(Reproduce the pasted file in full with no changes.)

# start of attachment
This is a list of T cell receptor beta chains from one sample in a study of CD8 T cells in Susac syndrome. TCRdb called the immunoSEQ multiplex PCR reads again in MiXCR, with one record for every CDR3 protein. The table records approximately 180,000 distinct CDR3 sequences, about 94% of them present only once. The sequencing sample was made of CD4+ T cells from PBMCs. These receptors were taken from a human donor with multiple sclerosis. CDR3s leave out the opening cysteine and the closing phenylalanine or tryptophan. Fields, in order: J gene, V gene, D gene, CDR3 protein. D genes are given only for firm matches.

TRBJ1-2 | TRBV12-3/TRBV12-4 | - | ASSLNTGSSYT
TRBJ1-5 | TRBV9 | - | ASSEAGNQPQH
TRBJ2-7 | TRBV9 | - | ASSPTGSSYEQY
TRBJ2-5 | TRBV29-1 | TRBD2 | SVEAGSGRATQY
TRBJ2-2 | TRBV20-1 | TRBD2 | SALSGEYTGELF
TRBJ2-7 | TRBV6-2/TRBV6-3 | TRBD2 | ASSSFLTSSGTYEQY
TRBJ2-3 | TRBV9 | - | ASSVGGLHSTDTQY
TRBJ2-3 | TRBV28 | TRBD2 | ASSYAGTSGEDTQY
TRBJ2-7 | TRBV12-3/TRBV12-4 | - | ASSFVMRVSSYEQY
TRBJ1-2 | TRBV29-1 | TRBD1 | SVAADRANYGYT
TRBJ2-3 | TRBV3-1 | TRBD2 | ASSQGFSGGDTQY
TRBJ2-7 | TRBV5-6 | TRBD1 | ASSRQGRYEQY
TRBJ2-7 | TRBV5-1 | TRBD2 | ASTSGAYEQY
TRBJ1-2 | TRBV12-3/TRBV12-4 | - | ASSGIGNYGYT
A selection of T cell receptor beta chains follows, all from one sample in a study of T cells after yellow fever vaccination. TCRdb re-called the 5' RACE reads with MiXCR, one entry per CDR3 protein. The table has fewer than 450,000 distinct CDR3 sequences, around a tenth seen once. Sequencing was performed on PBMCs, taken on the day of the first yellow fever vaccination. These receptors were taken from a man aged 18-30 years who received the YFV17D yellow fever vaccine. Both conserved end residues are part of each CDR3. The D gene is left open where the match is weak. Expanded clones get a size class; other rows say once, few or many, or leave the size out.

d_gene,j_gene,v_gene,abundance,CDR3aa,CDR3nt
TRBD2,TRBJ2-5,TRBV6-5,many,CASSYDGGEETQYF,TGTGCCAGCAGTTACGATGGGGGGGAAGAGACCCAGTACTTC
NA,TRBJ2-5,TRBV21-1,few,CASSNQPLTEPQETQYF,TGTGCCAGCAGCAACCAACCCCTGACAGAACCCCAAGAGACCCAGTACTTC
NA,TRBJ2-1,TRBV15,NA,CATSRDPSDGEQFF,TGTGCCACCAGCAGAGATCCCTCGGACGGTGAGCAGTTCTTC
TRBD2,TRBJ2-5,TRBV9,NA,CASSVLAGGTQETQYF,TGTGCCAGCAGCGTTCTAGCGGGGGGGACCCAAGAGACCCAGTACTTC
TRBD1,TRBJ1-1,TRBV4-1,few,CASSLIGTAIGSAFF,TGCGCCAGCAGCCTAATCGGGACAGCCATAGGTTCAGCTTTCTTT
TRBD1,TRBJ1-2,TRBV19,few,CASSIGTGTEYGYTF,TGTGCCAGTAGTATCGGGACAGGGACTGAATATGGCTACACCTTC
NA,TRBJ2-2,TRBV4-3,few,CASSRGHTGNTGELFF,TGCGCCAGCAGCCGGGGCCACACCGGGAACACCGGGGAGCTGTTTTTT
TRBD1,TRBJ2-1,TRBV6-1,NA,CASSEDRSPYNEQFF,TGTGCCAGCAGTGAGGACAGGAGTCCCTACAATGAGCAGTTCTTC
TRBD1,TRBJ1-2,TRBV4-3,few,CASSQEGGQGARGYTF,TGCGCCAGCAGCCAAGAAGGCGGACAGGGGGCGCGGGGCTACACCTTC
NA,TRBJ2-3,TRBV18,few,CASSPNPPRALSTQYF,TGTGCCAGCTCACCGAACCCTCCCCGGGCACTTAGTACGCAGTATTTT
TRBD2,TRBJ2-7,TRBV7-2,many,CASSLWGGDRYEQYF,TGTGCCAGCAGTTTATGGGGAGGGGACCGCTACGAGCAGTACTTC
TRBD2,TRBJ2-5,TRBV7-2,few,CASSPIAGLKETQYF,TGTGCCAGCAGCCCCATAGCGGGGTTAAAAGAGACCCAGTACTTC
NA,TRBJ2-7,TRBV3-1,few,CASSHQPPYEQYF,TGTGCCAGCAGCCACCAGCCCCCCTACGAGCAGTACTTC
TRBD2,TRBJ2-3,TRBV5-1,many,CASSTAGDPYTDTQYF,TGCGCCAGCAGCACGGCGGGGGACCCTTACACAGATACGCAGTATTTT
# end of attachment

This is a list of T cell receptor beta chains from one sample in a study of CD8 T cells in Susac syndrome. TCRdb called the immunoSEQ multiplex PCR reads again in MiXCR, with one record for every CDR3 protein. The table records approximately 180,000 distinct CDR3 sequences, about 94% of them present only once. The sequencing sample was made of CD4+ T cells from PBMCs. These receptors were taken from a human donor with multiple sclerosis. CDR3s leave out the opening cysteine and the closing phenylalanine or tryptophan. Fields, in order: J gene, V gene, D gene, CDR3 protein. D genes are given only for firm matches.

TRBJ1-2 | TRBV12-3/TRBV12-4 | - | ASSLNTGSSYT
TRBJ1-5 | TRBV9 | - | ASSEAGNQPQH
TRBJ2-7 | TRBV9 | - | ASSPTGSSYEQY
TRBJ2-5 | TRBV29-1 | TRBD2 | SVEAGSGRATQY
TRBJ2-2 | TRBV20-1 | TRBD2 | SALSGEYTGELF
TRBJ2-7 | TRBV6-2/TRBV6-3 | TRBD2 | ASSSFLTSSGTYEQY
TRBJ2-3 | TRBV9 | - | ASSVGGLHSTDTQY
TRBJ2-3 | TRBV28 | TRBD2 | ASSYAGTSGEDTQY
TRBJ2-7 | TRBV12-3/TRBV12-4 | - | ASSFVMRVSSYEQY
TRBJ1-2 | TRBV29-1 | TRBD1 | SVAADRANYGYT
TRBJ2-3 | TRBV3-1 | TRBD2 | ASSQGFSGGDTQY
TRBJ2-7 | TRBV5-6 | TRBD1 | ASSRQGRYEQY
TRBJ2-7 | TRBV5-1 | TRBD2 | ASTSGAYEQY
TRBJ1-2 | TRBV12-3/TRBV12-4 | - | ASSGIGNYGYT
A selection of T cell receptor beta chains follows, all from one sample in a study of T cells after yellow fever vaccination. TCRdb re-called the 5' RACE reads with MiXCR, one entry per CDR3 protein. The table has fewer than 450,000 distinct CDR3 sequences, around a tenth seen once. Sequencing was performed on PBMCs, taken on the day of the first yellow fever vaccination. These receptors were taken from a man aged 18-30 years who received the YFV17D yellow fever vaccine. Both conserved end residues are part of each CDR3. The D gene is left open where the match is weak. Expanded clones get a size class; other rows say once, few or many, or leave the size out.

d_gene,j_gene,v_gene,abundance,CDR3aa,CDR3nt
TRBD2,TRBJ2-5,TRBV6-5,many,CASSYDGGEETQYF,TGTGCCAGCAGTTACGATGGGGGGGAAGAGACCCAGTACTTC
NA,TRBJ2-5,TRBV21-1,few,CASSNQPLTEPQETQYF,TGTGCCAGCAGCAACCAACCCCTGACAGAACCCCAAGAGACCCAGTACTTC
NA,TRBJ2-1,TRBV15,NA,CATSRDPSDGEQFF,TGTGCCACCAGCAGAGATCCCTCGGACGGTGAGCAGTTCTTC
TRBD2,TRBJ2-5,TRBV9,NA,CASSVLAGGTQETQYF,TGTGCCAGCAGCGTTCTAGCGGGGGGGACCCAAGAGACCCAGTACTTC
TRBD1,TRBJ1-1,TRBV4-1,few,CASSLIGTAIGSAFF,TGCGCCAGCAGCCTAATCGGGACAGCCATAGGTTCAGCTTTCTTT
TRBD1,TRBJ1-2,TRBV19,few,CASSIGTGTEYGYTF,TGTGCCAGTAGTATCGGGACAGGGACTGAATATGGCTACACCTTC
NA,TRBJ2-2,TRBV4-3,few,CASSRGHTGNTGELFF,TGCGCCAGCAGCCGGGGCCACACCGGGAACACCGGGGAGCTGTTTTTT
TRBD1,TRBJ2-1,TRBV6-1,NA,CASSEDRSPYNEQFF,TGTGCCAGCAGTGAGGACAGGAGTCCCTACAATGAGCAGTTCTTC
TRBD1,TRBJ1-2,TRBV4-3,few,CASSQEGGQGARGYTF,TGCGCCAGCAGCCAAGAAGGCGGACAGGGGGCGCGGGGCTACACCTTC
NA,TRBJ2-3,TRBV18,few,CASSPNPPRALSTQYF,TGTGCCAGCTCACCGAACCCTCCCCGGGCACTTAGTACGCAGTATTTT
TRBD2,TRBJ2-7,TRBV7-2,many,CASSLWGGDRYEQYF,TGTGCCAGCAGTTTATGGGGAGGGGACCGCTACGAGCAGTACTTC
TRBD2,TRBJ2-5,TRBV7-2,few,CASSPIAGLKETQYF,TGTGCCAGCAGCCCCATAGCGGGGTTAAAAGAGACCCAGTACTTC
NA,TRBJ2-7,TRBV3-1,few,CASSHQPPYEQYF,TGTGCCAGCAGCCACCAGCCCCCCTACGAGCAGTACTTC
TRBD2,TRBJ2-3,TRBV5-1,many,CASSTAGDPYTDTQYF,TGCGCCAGCAGCACGGCGGGGGACCCTTACACAGATACGCAGTATTTT